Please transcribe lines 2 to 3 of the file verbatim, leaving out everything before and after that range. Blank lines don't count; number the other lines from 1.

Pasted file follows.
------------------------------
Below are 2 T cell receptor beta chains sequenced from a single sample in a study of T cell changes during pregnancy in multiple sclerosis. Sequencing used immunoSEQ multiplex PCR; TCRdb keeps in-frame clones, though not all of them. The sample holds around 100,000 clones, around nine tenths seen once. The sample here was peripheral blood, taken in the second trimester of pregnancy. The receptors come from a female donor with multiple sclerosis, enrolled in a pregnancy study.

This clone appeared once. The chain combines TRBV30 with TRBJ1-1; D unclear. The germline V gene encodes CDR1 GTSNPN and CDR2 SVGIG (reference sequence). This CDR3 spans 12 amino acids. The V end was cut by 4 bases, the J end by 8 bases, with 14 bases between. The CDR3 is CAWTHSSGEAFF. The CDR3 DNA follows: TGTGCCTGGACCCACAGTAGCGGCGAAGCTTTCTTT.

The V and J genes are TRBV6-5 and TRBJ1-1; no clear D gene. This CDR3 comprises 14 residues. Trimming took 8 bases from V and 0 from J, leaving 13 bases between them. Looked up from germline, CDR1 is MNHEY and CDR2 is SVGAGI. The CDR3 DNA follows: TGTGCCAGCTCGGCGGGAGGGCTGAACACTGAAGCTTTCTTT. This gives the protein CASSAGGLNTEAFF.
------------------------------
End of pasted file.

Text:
This clone appeared once. The chain combines TRBV30 with TRBJ1-1; D unclear. The germline V gene encodes CDR1 GTSNPN and CDR2 SVGIG (reference sequence). This CDR3 spans 12 amino acids. The V end was cut by 4 bases, the J end by 8 bases, with 14 bases between. The CDR3 is CAWTHSSGEAFF. The CDR3 DNA follows: TGTGCCTGGACCCACAGTAGCGGCGAAGCTTTCTTT.

The V and J genes are TRBV6-5 and TRBJ1-1; no clear D gene. This CDR3 comprises 14 residues. Trimming took 8 bases from V and 0 from J, leaving 13 bases between them. Looked up from germline, CDR1 is MNHEY and CDR2 is SVGAGI. The CDR3 DNA follows: TGTGCCAGCTCGGCGGGAGGGCTGAACACTGAAGCTTTCTTT. This gives the protein CASSAGGLNTEAFF.